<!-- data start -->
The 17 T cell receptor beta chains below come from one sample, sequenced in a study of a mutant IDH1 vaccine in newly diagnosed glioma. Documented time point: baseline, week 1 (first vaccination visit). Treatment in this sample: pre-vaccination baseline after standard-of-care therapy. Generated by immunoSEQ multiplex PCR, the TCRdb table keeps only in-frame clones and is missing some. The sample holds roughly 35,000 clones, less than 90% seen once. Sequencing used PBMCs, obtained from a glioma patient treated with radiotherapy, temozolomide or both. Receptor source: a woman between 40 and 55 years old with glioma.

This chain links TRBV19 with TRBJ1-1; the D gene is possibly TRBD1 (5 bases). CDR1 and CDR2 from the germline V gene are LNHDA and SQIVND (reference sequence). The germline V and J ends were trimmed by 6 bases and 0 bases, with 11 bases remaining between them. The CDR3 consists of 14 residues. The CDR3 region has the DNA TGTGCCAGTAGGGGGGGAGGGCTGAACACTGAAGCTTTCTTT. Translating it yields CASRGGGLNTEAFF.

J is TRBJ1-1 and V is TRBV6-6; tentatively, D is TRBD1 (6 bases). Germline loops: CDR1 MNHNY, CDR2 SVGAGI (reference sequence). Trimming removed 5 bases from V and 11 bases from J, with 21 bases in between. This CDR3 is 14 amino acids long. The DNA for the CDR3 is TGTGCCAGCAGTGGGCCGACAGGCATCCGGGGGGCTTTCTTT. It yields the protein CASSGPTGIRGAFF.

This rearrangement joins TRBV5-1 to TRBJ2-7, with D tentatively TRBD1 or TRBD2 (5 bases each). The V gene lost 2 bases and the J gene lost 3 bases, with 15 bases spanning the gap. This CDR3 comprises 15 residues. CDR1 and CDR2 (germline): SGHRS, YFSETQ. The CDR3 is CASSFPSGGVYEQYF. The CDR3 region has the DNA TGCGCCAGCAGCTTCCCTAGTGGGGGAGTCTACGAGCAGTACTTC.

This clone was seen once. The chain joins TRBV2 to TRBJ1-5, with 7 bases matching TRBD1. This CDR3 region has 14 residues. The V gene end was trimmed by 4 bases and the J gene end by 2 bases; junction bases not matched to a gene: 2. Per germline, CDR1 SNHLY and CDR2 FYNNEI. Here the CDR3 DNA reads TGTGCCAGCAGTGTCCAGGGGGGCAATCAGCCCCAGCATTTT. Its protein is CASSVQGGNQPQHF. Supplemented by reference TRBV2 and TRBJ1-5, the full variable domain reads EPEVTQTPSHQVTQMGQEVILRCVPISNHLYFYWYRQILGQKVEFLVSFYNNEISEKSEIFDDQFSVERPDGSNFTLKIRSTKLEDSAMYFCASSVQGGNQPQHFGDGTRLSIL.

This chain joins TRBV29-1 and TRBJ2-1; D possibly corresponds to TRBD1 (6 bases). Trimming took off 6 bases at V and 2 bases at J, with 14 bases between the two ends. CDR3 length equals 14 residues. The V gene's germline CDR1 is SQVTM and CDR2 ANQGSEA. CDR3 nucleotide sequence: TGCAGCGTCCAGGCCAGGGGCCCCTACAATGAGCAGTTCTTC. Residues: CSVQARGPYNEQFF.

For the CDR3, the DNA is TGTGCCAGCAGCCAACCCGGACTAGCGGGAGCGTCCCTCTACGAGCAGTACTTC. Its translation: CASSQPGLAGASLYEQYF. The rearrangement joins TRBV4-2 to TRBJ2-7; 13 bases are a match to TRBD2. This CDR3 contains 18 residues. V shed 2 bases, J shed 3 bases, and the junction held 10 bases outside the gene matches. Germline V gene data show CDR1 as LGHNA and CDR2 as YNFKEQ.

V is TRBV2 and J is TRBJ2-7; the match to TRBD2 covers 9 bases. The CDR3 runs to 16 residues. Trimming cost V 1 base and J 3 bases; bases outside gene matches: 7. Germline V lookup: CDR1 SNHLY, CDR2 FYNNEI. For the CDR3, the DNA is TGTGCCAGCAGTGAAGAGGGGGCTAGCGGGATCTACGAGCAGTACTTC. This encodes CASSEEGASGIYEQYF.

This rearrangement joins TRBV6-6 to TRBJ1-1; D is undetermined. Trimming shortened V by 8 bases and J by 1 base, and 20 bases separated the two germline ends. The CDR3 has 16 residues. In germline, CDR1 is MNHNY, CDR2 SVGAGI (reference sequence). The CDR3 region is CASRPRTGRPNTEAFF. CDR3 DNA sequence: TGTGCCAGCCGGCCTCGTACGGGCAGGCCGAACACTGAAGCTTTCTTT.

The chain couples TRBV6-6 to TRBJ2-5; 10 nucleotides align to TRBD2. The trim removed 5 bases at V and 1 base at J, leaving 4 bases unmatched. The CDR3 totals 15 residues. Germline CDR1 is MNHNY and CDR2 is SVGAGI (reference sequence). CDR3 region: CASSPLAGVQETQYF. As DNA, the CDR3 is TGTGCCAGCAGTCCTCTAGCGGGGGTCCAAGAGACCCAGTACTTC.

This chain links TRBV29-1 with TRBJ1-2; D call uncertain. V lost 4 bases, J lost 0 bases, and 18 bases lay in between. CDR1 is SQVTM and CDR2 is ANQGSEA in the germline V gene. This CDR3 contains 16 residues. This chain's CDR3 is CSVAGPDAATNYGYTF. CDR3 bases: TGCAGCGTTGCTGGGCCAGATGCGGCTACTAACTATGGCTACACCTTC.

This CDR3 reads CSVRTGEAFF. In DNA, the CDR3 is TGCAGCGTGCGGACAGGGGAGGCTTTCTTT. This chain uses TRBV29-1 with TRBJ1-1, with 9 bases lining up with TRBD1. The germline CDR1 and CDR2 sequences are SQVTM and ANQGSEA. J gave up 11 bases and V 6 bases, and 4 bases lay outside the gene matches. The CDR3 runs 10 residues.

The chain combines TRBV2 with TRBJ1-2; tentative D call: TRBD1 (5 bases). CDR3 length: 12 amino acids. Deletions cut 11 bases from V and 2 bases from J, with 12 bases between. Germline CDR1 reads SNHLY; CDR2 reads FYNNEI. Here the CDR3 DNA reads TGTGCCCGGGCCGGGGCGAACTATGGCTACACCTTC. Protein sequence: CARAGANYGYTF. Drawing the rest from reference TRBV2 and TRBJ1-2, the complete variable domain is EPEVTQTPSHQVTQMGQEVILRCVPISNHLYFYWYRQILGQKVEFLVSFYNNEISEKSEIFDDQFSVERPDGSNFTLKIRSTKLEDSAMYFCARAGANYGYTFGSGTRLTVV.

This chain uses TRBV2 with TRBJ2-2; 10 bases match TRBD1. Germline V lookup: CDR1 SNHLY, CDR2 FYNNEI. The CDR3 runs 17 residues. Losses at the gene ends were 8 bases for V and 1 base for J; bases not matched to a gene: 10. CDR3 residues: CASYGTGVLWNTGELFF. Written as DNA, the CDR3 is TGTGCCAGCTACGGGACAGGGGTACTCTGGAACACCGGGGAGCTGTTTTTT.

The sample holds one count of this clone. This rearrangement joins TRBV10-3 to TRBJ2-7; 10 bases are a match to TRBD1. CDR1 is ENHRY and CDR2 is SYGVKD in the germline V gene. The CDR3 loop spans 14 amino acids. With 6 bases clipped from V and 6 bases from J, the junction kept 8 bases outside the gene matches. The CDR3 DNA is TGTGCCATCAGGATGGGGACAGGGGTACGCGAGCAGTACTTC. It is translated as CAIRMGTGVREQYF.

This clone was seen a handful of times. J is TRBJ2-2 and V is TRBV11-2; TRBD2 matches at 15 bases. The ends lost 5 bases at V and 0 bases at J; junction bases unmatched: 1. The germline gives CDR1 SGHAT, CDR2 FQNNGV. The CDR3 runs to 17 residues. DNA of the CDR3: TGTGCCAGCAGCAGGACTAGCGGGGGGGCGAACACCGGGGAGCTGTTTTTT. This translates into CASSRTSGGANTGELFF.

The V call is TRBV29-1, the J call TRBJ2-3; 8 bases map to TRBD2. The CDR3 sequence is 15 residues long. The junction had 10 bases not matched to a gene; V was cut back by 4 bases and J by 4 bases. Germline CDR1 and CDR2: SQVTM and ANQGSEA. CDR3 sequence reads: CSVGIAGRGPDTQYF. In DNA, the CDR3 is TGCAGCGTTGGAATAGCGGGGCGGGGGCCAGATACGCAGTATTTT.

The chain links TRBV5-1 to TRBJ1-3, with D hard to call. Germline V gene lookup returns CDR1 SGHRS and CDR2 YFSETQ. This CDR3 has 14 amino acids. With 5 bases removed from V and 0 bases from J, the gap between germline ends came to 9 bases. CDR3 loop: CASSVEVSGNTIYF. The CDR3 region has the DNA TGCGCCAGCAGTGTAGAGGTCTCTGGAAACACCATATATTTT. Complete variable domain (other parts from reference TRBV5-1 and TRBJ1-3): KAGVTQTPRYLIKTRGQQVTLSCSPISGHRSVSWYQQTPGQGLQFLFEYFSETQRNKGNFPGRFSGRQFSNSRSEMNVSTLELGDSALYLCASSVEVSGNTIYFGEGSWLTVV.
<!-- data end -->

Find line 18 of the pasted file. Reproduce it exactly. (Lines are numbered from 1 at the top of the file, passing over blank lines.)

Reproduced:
The chain links TRBV5-1 to TRBJ1-3, with D hard to call. Germline V gene lookup returns CDR1 SGHRS and CDR2 YFSETQ. This CDR3 has 14 amino acids. With 5 bases removed from V and 0 bases from J, the gap between germline ends came to 9 bases. CDR3 loop: CASSVEVSGNTIYF. The CDR3 region has the DNA TGCGCCAGCAGTGTAGAGGTCTCTGGAAACACCATATATTTT. Complete variable domain (other parts from reference TRBV5-1 and TRBJ1-3): KAGVTQTPRYLIKTRGQQVTLSCSPISGHRSVSWYQQTPGQGLQFLFEYFSETQRNKGNFPGRFSGRQFSNSRSEMNVSTLELGDSALYLCASSVEVSGNTIYFGEGSWLTVV.